General Landscape Uses:
Primarily recommended for natural landscapes and habitat restorations. Also an accent shrub or small tree.
Ecological Restoration Notes: A frequent but somewhat uncommon understory shrub in pine rocklands, mesic flatwoods and scrubby flatwoods.
Grown by enthusiasts and occasionally by native plant nurseries.
Description: Medium woody shrub or rarely a small tree, usually with underground stems but occasionally with an erect trunk. Leaves are pale green above and densely covered with gray or brown hairs below, about 2-4 inches long.
Dimensions: Typically 3-6 feet in height in South Florida; occasionally to 20 feet in Florida. Usually broader than tall.
Growth Rate: Slow.
Southeastern United States south to Miami-Dade and Collier counties.
Soils: Moist, well-drained sandy or limestone soils, without humusy top layer.
Nutritional Requirements: Low; it grows in nutrient poor soils.
Salt Water Tolerance: Low; does not tolerate long-term flooding by salt or brackish water.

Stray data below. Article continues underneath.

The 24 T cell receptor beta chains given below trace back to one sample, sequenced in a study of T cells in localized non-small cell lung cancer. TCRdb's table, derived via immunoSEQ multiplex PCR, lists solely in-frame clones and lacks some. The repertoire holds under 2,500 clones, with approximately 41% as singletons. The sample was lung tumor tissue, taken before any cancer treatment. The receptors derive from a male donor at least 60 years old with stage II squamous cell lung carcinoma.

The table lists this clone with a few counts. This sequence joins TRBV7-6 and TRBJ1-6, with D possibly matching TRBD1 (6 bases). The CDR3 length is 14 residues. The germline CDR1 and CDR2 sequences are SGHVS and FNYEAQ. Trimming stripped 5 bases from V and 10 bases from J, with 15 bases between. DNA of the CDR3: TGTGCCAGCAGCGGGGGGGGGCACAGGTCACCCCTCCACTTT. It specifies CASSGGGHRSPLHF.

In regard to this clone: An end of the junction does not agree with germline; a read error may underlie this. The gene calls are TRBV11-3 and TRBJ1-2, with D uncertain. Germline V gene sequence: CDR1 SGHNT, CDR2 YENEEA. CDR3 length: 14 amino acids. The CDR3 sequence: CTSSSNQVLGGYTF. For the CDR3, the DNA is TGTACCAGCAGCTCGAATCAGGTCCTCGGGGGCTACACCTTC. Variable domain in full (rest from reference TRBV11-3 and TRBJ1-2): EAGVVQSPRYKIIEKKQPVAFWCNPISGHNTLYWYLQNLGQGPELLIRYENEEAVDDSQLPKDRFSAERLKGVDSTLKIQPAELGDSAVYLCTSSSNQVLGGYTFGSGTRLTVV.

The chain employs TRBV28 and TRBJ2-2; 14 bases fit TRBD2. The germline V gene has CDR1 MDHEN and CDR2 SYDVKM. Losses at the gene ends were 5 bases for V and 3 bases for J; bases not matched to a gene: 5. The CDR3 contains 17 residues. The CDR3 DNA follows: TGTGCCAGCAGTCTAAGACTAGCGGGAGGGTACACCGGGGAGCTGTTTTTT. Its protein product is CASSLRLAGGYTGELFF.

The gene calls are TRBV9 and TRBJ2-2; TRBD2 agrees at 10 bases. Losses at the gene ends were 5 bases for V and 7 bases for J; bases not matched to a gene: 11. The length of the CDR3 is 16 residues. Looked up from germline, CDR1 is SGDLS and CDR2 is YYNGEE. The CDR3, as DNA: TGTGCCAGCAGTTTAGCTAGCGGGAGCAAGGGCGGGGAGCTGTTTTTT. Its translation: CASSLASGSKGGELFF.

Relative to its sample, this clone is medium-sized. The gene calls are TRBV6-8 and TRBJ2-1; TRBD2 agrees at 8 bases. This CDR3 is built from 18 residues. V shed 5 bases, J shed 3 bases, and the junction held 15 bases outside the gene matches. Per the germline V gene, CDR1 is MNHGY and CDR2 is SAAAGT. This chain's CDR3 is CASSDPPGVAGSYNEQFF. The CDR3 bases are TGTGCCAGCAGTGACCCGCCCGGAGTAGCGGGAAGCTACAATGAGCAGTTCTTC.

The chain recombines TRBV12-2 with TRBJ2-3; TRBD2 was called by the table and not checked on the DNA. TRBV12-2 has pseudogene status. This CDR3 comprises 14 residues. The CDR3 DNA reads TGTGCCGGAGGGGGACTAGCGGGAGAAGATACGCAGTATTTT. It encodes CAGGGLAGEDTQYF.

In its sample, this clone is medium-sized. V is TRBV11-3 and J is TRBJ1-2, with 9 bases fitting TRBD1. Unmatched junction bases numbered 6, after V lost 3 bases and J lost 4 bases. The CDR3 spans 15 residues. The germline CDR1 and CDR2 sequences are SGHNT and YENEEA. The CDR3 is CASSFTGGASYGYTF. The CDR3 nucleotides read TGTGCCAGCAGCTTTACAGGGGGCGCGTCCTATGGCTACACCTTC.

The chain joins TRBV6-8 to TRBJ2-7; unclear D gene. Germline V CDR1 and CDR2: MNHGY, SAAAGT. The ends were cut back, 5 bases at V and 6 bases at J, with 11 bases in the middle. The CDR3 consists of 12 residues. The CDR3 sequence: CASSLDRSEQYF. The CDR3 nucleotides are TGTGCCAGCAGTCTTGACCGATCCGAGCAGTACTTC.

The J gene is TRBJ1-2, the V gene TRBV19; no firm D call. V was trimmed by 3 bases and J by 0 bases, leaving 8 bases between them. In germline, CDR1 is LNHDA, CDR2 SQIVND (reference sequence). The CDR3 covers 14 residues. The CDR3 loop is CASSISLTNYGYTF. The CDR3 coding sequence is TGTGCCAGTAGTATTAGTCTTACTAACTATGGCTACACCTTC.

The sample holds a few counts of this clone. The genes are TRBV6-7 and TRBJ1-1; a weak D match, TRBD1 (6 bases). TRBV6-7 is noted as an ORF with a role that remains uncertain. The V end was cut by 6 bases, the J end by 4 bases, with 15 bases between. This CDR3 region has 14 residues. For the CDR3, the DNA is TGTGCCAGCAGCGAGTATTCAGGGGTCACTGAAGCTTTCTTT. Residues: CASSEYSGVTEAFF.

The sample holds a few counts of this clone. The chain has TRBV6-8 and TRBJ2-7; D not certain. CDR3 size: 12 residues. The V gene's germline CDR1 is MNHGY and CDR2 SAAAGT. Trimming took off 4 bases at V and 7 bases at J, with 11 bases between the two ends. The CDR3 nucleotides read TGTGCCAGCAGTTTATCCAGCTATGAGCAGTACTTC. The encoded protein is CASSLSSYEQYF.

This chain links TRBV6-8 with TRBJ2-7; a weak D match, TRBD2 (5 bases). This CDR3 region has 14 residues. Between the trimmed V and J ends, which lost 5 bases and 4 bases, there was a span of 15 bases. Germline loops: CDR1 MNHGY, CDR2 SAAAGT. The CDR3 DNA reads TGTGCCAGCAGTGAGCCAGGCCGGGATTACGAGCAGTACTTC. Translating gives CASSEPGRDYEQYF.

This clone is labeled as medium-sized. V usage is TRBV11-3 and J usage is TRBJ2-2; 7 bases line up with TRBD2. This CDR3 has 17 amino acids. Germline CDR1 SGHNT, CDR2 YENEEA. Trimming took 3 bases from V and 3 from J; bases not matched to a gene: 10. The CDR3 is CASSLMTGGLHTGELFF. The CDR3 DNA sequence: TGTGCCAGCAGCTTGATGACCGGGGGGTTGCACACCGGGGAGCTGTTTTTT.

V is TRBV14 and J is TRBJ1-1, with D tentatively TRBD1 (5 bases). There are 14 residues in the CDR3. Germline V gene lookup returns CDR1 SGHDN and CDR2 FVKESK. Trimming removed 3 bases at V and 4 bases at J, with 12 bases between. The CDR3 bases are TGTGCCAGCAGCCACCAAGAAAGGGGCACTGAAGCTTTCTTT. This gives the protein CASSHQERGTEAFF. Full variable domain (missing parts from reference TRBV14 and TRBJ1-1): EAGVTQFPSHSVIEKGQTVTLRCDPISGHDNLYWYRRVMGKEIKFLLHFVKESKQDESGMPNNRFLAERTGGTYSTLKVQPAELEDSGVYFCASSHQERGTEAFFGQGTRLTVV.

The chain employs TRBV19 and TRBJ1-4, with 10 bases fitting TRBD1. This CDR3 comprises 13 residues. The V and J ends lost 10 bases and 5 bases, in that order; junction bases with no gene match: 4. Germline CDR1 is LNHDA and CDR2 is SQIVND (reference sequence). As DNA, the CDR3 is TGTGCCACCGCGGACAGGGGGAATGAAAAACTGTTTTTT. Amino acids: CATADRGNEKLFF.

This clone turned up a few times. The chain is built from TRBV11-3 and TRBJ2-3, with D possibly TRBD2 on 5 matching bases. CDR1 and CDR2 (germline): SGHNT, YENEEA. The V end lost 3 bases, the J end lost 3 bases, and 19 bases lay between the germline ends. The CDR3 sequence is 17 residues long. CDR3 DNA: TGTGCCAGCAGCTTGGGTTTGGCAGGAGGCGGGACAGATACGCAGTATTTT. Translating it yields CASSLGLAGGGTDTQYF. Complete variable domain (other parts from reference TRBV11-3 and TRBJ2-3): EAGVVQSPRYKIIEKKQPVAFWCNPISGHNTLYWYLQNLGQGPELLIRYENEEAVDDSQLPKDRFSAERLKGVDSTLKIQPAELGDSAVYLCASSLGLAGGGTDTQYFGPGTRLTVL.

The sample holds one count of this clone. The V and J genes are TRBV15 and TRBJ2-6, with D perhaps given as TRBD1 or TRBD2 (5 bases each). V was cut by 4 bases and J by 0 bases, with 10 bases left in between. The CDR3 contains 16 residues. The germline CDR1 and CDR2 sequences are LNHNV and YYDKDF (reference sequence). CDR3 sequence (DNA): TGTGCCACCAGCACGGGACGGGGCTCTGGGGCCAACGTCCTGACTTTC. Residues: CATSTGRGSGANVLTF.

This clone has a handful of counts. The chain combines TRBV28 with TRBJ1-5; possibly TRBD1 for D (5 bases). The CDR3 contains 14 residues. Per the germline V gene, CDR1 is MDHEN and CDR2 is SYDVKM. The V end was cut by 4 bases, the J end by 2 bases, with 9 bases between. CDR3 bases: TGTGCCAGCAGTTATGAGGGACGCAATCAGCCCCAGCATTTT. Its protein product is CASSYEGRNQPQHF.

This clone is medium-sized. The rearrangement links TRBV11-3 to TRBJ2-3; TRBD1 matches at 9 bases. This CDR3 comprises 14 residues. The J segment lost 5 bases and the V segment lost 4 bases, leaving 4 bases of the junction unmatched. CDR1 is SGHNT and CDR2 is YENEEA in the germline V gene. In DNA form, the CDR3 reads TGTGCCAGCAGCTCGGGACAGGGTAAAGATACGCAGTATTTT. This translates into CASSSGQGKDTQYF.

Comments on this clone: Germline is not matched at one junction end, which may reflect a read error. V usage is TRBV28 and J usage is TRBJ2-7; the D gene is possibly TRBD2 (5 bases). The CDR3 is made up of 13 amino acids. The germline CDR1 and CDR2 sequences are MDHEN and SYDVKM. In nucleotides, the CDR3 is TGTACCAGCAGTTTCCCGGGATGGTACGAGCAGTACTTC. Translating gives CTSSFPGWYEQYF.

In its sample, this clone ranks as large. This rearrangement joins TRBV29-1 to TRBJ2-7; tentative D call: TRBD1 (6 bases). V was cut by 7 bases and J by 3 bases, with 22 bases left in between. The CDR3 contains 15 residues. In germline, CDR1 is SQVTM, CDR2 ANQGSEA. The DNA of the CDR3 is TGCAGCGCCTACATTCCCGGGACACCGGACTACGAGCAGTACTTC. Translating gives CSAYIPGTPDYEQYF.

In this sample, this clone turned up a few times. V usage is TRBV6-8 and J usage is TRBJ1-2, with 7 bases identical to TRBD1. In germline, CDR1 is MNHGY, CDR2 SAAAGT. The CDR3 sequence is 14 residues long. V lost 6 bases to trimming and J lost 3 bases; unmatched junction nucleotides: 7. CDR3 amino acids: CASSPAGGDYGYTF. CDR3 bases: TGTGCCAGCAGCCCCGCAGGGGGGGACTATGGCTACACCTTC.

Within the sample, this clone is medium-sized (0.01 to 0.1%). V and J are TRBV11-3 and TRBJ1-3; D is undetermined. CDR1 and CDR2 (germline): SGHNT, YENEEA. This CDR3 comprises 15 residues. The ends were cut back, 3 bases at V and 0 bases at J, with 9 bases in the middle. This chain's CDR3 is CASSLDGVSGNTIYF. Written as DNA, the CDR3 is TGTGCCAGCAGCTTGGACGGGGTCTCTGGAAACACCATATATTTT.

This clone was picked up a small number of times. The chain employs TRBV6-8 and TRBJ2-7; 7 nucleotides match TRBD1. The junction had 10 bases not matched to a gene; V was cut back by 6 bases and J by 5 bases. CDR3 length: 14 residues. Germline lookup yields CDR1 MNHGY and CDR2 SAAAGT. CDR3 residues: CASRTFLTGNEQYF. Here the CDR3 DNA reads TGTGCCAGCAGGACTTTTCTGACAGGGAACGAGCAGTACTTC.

Salt Wind Tolerance: Low; salt wind may burn the leaves.
Drought Tolerance: High; does not require any supplemental water once established.
Light Requirements: Full sun.
Flower Color: Green.
Flower Characteristics: Inconspicuous. Pollination is by wind.
Flowering Season: Early spring, before the emergence of new leaves.
Fruit: Brown acorn about 1/2" long, maturing in the second season. Edible.
Wildlife and Ecology: Provides significant food and cover for wildlife. Larval host plant for red-banded hairstreak (Calycopis cecrops) and white-M hairstreak (Parrhasius m-album) butterflies; possible larval host for Horace's duskywing (Erynnis horatius), Juvenal's duskywing (Erynnis juvenalis) and oak hairstreak (Fixsenia favonius) butterflies. The acorns are utilized by squirrels.
Horticultural Notes: Can be grown from seed.
References: Schaefer & Tanner 1997
Comments: This dwarf oak makes an excellent woody groundcover and deserves more attention in the native plant trade.